Tire Pressure Monitoring System

All modern Aston Martins are equipped with a tire pressure monitoring system (TPMS). It constantly monitors the air pressure in each tire and creates a warning if it detects low pressure in any of them.

As of this writing, there are two systems in use. The early V8 Vantage was equipped with a system from SmartTire. A few years later that was replaced by a system from Beru. The Beru system is typically easier to manage as the sensors are less expensive, so the information below will pertain specifically to the SmartTire system. They're mostly identical, from a user's point of view, so don't worry if you have the Beru system, the information here will still apply.

Basic Overview

The system consists of a central module and four sensors. The central module is mounted under the glove box and connects to the car's interior wiring harness.


Each wheel has one of the four sensors, which allow the pressures to be read independently. The sensors are in the wheels' valve stems and have colored rings around them, which then correspond to a color marking on the central module. When a sensor reads a low pressure, the light for that sensor will illuminate on the module and a warning will be sent to the LCD screen on the gauge cluster.

To clear the warning, you can press the 'Read' button on the main console, but be warned it'll come back so long as the root cause of the warning isn't fixed.

Faults and Fixes

There are three things that can cause a Low Pressure warning and each has a different fix. The fault signal is the same regardless of the cause, so you'll have to check the affected tire to figure out what's wrong.

First is the obvious one: a tire has low air pressure. This can be caused by damage to the tire - usually a puncture. Once you repair or replace the damaged tire, the fault should go away.

The second cause is the environment. Air pressure is heat sensitive. As air in a tire gets colder, its pressure goes down. Temperatures for cold tires drop quite a bit when winter comes around in regions of the world that experience true winter. So you may not have had any tire pressure warnings, nor any damage to your tires, but the sensors will detect a lower pressure and give you a fault warning. The warning will go away as the tires heat up and the air pressures in them increase. Fixing this is just a matter of adding some air to each of the tires so they have a higher air pressure when cold.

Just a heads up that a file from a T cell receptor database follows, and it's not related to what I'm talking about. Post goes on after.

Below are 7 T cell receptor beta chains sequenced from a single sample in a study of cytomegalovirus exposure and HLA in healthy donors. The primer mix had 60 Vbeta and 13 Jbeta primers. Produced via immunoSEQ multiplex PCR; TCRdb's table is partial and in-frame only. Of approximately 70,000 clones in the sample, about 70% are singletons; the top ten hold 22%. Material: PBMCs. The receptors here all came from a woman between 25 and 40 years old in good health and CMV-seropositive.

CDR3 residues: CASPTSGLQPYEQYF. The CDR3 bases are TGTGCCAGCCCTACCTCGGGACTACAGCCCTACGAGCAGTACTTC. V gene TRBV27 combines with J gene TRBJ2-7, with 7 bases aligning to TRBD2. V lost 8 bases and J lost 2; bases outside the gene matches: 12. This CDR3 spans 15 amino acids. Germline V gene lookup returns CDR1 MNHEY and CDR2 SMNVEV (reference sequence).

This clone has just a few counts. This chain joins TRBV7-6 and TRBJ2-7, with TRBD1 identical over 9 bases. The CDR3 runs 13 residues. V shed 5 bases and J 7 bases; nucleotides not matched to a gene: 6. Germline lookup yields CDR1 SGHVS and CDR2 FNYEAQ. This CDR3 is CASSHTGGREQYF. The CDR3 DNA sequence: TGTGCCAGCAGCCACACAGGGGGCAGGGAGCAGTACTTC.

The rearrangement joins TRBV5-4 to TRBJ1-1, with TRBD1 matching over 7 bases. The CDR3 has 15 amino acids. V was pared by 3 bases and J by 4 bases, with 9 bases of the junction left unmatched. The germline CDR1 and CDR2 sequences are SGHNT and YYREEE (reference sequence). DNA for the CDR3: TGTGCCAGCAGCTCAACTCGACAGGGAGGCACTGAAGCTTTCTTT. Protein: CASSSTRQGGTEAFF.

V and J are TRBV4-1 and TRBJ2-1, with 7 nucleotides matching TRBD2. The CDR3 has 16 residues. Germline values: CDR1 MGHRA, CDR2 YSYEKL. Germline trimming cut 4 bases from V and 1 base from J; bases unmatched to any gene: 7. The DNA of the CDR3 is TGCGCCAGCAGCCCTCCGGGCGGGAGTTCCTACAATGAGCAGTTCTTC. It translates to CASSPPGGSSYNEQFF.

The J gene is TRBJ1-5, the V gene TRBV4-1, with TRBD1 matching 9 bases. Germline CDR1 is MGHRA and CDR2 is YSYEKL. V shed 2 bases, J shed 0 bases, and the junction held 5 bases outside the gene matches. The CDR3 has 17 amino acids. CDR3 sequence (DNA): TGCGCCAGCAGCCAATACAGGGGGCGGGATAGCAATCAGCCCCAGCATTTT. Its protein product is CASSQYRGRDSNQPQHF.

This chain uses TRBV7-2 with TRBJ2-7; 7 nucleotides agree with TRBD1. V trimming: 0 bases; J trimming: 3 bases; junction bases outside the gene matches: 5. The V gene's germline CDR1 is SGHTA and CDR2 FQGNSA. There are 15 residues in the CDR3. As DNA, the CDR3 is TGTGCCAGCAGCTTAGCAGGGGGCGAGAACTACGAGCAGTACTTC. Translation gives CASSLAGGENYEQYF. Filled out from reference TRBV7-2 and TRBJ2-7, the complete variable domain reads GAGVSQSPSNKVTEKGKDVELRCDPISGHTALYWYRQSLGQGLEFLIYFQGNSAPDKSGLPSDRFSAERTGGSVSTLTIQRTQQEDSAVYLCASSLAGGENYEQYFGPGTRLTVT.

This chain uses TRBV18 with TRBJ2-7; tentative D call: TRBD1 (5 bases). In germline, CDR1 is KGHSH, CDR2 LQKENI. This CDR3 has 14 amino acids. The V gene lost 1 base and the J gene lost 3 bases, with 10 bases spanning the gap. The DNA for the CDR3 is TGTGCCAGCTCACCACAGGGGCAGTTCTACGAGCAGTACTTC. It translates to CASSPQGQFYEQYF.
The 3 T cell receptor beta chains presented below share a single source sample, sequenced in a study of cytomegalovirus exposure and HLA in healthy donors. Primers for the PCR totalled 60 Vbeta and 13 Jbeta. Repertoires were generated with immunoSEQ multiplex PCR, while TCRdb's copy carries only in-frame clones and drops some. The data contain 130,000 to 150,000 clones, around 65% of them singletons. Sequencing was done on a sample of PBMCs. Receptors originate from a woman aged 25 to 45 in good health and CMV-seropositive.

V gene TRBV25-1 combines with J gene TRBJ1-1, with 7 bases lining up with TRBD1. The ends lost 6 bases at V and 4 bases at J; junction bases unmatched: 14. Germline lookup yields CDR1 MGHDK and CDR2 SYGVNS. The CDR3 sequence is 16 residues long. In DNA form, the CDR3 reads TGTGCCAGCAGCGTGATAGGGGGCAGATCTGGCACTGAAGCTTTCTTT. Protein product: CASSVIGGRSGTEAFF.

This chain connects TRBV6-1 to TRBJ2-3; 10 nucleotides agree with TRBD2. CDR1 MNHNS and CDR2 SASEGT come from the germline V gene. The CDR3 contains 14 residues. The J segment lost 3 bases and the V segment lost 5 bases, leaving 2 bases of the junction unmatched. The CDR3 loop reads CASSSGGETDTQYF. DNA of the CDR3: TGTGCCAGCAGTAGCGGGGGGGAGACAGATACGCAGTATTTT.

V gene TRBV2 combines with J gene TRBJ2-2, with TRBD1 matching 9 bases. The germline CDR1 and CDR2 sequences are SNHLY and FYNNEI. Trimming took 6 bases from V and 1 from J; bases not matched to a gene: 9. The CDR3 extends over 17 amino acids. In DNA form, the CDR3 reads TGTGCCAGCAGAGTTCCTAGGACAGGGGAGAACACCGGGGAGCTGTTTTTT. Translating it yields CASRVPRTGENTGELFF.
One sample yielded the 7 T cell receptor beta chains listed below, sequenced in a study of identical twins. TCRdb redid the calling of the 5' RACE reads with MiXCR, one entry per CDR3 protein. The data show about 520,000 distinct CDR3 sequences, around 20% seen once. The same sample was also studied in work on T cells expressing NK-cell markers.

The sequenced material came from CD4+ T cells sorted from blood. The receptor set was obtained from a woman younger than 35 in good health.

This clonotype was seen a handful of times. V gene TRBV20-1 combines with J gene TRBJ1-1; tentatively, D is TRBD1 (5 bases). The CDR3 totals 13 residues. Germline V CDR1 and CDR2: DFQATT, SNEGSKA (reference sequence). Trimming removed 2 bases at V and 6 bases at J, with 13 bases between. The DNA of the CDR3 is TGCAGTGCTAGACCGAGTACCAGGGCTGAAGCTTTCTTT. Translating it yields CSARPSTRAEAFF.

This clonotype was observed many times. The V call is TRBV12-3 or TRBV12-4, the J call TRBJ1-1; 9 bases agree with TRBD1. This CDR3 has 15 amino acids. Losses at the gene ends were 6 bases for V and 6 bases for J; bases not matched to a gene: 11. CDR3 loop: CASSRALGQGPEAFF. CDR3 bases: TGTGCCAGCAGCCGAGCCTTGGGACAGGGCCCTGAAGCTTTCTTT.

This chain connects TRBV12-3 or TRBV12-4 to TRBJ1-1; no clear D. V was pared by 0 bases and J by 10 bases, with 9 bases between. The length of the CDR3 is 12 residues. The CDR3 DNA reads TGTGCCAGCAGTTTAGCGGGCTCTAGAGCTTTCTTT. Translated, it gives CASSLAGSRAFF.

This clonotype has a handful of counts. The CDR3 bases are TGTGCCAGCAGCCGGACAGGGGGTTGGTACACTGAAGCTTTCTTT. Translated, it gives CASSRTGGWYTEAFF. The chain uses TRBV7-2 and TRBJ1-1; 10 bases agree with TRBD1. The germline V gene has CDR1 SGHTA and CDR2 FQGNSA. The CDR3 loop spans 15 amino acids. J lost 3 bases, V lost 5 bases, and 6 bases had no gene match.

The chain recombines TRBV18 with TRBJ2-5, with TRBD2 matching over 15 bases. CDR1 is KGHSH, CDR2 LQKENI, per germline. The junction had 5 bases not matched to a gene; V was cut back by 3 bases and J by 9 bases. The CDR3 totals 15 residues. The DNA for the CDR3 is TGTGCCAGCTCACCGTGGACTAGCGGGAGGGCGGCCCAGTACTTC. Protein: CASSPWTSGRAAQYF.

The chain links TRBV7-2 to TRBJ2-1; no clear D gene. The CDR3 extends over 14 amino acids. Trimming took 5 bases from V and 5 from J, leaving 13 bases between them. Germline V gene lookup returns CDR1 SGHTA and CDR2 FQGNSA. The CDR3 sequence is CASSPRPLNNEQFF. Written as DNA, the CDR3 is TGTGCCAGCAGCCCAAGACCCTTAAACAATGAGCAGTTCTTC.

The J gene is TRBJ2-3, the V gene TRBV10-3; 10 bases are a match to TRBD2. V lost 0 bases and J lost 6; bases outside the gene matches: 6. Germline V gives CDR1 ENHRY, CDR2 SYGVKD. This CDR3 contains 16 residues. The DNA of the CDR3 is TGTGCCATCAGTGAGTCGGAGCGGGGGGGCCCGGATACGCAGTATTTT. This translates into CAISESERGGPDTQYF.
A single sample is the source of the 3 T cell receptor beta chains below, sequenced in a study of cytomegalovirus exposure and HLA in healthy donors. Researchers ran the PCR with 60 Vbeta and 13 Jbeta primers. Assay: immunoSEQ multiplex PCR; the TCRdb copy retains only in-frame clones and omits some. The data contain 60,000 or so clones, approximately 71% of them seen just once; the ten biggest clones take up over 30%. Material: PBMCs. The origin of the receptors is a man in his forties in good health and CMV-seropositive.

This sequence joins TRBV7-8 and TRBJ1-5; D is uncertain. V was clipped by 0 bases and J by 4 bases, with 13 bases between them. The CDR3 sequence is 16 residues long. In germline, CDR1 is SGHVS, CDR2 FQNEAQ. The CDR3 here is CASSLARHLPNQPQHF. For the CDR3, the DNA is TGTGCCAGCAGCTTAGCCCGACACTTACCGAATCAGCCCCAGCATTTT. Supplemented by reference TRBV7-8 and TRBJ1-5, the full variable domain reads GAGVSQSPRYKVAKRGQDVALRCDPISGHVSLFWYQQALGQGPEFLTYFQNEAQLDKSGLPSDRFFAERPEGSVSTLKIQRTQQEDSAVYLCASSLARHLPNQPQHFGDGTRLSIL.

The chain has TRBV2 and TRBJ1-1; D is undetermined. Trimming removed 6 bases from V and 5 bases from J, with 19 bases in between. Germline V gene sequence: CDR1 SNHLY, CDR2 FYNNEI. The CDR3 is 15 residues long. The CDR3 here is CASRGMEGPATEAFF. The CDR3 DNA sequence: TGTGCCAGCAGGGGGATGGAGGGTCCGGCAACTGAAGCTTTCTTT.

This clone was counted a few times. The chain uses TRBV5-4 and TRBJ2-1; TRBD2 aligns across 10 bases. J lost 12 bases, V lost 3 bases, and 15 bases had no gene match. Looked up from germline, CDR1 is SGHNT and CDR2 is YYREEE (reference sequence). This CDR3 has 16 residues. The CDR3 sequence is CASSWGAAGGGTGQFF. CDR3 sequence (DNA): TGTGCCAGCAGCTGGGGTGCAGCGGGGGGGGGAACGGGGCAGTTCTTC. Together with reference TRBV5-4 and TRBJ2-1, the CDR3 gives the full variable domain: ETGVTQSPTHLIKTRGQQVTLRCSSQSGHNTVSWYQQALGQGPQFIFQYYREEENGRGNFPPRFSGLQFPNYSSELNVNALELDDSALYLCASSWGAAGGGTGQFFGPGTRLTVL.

The third cause is a thorn in the side of Aston Owners everywhere. The sensors in each wheel have a battery that will eventually die. When a sensor's battery dies, it triggers a fault that shows the same Low Pressure warning even though the tire's air pressure is perfectly fine. There are a couple of options for dealing with a dead sensor.

  • Replace the sensor. You'll need to replace the entire sensor as the battery is embedded in it and not made to be replaceable. I've heard of people digging the batteries out, but I've never tried it and it's possible to damage the sensor. Keep in mind that if the battery in one sensor has died, the others are likely to follow soon.

  • Disable the system. If you don't want to spend the money to replace the sensor(s), you can just disable the TPMS entirely. Keep in mind that by doing this, the system will not be able to alert you in case of an actual low-pressure situation.

Disabling the TPMS

WARNING: Disabling the Tire Pressure Monitoring System will prevent it from alerting you in the event of low air pressure in your tires.

The central module used in the early V8 Vantage had a three-wire connection to the car's interior wiring harness. For cars with a three-wire connection, you can simply unplug the central module and leave it unplugged.

Sometime around late MY07, a fourth wire was added to that connection to prevent people from unplugging the central module to disable the TPMS. If the central module is disconnected, it will automatically trigger a fault and give you the tire pressure warning. Using our TPMS Fault Defeat will allow you to disable the TPMS without unplugging it - it keeps the central module plugged in so you won't get a warning from disconnecting it, but prevents fault signals from getting from the central module to the gauge cluster.